Is Bank of America a Buy After Earnings?

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Bank of America (NYSE: BAC) issued disappointing financials for the first quarter of 2013 on April 17. Earnings per share came in at $0.20, which missed analyst expectations of $0.22. While this was an increase in percentage terms, it still left the bank in a questionable value situation -- annualizing the $0.20 per share figure gives a P/E multiple of 14, well above that of many large banks -- and Bank of America reported a decline in revenue compared to the first quarter of 2012 as well.

The bank has been an arguable value play for some time, with the case largely resting on the fact that the stock trades at a large discount to the book value of its equity. Currently, the P/B ratio is 0.6. In theory, this would limit Bank of America’s downside -- the stock should not fall too far below book value -- and over time, the market cap should rise (or book values be written down, or some combination of the two).

Wall Street analysts have been forecasting significant improvement in the bottom line over the next couple years as Bank of America cuts costs, with the result being a forward price-to-earnings multiple of only 9.

Bank of America had been one of the most popular financial stocks among hedge funds in the fourth quarter of 2012, though other large banks such as Citigroup (NYSE: C) and JPMorgan Chase (NYSE: JPM) had at least as many hedge funds and other notable investors report a position.

Billionaire Kerr Neilson’s Platinum Asset Management owned over 37 million shares at the end of December, making Bank of America its largest holding by market value. Adage Capital Management, managed by Phil Gross and Robert Atchinson, increased its stake by over 120% during Q4 to a total of almost 27 million shares (see Adage's stock picks).

Citigroup has a similar investment thesis to Bank of America, in that investors do not currently have much confidence in its balance sheet, and so, the P/B ratio is fairly low (that metric is 0.8 here). Citi reported somewhat strong numbers in the first quarter of 2013, with revenue up 10% and net income up 30% versus a year earlier. It trades at 9 times forward earnings estimates, though that figure is dependent on earnings per share being a bit higher this year than in 2012.

JPMorgan Chase combines a smaller discount to book value, with the fact that it only needs to maintain its current business to prove undervalued, with a trailing P/E of 8. While revenue grew only slightly in its last quarterly report compared to the first quarter of 2012, it doesn’t need to improve by much and earnings were actually up.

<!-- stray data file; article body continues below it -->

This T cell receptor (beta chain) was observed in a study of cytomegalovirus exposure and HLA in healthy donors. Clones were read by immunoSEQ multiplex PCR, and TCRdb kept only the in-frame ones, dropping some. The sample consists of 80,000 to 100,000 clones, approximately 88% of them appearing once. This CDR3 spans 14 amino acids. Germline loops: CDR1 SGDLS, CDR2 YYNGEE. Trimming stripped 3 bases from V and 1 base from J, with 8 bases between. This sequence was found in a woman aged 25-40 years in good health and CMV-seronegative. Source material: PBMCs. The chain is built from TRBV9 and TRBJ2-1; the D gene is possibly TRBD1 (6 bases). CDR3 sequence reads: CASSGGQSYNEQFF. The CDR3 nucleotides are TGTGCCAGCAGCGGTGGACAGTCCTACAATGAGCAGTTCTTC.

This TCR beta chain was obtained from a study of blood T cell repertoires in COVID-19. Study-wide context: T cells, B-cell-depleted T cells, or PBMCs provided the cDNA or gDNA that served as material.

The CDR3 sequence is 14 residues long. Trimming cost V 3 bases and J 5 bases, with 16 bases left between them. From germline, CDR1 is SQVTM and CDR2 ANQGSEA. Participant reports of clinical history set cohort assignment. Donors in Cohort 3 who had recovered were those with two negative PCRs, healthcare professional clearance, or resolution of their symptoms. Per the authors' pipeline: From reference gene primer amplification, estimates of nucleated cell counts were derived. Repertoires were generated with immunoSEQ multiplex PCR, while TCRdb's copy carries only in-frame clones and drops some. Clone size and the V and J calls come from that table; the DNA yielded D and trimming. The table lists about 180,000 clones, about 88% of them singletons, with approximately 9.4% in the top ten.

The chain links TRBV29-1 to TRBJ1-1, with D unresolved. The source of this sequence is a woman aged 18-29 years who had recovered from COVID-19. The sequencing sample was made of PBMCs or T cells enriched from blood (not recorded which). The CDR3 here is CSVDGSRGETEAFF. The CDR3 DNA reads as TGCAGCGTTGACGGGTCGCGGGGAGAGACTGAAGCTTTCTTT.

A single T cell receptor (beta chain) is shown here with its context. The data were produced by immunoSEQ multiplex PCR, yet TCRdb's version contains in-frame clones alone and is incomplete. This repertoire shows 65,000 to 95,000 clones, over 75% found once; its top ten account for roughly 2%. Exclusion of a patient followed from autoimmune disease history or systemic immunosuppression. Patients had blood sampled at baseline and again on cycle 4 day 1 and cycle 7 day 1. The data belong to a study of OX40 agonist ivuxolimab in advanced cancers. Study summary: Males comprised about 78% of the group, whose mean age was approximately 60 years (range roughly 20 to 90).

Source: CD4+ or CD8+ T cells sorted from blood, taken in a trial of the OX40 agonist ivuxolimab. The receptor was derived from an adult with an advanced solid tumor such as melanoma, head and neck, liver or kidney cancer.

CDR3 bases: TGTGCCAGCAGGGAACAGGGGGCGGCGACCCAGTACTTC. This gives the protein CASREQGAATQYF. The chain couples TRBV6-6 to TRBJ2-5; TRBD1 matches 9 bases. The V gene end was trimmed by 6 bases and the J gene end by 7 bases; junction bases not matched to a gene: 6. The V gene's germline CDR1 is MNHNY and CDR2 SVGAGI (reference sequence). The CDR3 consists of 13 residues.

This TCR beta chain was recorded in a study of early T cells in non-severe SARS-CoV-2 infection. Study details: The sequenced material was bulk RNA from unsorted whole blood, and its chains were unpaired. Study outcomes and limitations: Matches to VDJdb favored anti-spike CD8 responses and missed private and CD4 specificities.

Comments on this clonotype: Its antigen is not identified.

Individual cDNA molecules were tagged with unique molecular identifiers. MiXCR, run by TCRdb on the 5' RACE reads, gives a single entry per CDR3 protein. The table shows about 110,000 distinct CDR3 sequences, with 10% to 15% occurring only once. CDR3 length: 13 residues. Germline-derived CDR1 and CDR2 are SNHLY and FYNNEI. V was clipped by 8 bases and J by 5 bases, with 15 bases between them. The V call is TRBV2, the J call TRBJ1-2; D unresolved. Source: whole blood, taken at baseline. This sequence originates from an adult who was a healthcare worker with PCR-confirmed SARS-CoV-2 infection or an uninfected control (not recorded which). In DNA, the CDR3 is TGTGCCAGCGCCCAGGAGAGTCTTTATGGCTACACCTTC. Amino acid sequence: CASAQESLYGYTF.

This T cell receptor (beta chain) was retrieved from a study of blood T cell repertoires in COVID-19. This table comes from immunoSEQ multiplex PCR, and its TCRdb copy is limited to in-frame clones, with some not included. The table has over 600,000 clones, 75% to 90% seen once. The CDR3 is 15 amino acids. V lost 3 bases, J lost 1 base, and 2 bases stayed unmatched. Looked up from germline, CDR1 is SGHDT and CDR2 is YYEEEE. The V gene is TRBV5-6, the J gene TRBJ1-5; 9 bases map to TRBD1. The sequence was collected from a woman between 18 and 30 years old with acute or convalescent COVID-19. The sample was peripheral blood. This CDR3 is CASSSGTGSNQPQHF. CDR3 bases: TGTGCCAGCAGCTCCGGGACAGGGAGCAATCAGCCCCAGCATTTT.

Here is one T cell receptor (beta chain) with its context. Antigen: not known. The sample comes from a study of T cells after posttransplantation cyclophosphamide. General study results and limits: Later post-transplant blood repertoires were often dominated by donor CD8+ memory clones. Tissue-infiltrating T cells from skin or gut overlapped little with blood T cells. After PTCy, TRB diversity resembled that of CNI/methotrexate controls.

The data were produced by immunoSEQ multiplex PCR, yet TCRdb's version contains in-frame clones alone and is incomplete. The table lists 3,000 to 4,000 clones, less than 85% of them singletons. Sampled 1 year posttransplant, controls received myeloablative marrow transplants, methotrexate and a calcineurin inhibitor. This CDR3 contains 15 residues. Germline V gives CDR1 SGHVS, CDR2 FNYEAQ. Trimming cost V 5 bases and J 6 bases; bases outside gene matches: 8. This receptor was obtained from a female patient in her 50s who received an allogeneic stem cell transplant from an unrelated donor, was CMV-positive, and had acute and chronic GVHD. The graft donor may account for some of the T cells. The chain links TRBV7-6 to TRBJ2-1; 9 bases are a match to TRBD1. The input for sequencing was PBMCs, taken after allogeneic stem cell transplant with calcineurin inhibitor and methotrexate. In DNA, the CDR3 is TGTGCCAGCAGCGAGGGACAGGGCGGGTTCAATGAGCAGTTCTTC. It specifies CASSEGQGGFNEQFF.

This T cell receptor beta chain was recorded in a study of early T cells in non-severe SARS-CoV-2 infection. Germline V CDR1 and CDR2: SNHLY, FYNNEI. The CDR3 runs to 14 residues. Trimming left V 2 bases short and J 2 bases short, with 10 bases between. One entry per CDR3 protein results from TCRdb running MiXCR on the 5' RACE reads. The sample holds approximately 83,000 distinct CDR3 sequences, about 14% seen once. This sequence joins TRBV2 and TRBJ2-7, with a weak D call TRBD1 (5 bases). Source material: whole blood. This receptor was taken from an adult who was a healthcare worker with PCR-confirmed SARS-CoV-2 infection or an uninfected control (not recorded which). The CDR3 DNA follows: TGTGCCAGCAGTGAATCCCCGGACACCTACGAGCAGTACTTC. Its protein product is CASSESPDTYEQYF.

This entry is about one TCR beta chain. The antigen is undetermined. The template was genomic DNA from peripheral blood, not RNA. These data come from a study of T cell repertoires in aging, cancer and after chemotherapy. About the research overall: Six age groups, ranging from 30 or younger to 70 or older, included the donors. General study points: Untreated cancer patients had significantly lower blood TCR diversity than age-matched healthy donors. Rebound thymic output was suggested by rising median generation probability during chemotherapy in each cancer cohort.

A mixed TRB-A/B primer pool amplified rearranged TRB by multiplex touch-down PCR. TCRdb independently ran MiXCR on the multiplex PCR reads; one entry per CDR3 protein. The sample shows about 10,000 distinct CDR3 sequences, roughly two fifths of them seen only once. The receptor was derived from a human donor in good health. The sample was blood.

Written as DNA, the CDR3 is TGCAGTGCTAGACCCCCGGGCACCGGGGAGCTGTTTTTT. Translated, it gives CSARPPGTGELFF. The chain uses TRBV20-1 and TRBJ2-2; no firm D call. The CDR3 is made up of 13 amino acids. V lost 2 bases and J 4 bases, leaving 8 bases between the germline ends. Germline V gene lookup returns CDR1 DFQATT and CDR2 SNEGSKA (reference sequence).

We can also compare Bank of America to Wells Fargo (NYSE: WFC) and to Morgan Stanley (NYSE: MS). Wells Fargo is seen as a more stable megabank, with the result being that its market capitalization is actually significantly higher than book value with a P/B ratio of 1.3. However, because Wells Fargo has been so good at generating income from these assets, its current price represents a trailing P/E of only 10, and it might be worth its premium to some other banks.

Morgan Stanley, a pure play investment bank, matches Bank of America’s forward P/E of 8. However, that company has been experiencing losses in some of its recent quarters, and until it becomes more stable in terms of profitability, we would avoid it.

Bank of America doesn’t seem as good a buy as JPMorgan Chase, and possibly Wells Fargo and Citigroup as well. While the book value of its equity is considerably higher than where the market is currently pricing the company, in terms of earnings, it has been struggling while some of its peers have delivered stronger financial performance. Those banks might be better places to start looking for value in the financial sector at this time.


This article is written by Matt Doiron and edited by Meena Krishnamsetty. Meena has long positions in C and MS. The Motley Fool recommends Wells Fargo. The Motley Fool owns shares of Bank of America, Citigroup Inc , JPMorgan Chase & Co., and Wells Fargo. Try any of our Foolish newsletter services free for 30 days. We Fools may not all hold the same opinions, but we all believe that considering a diverse range of insights makes us better investors. The Motley Fool has a disclosure policy. Is this post wrong? Click here. Think you can do better? Join us and write your own!

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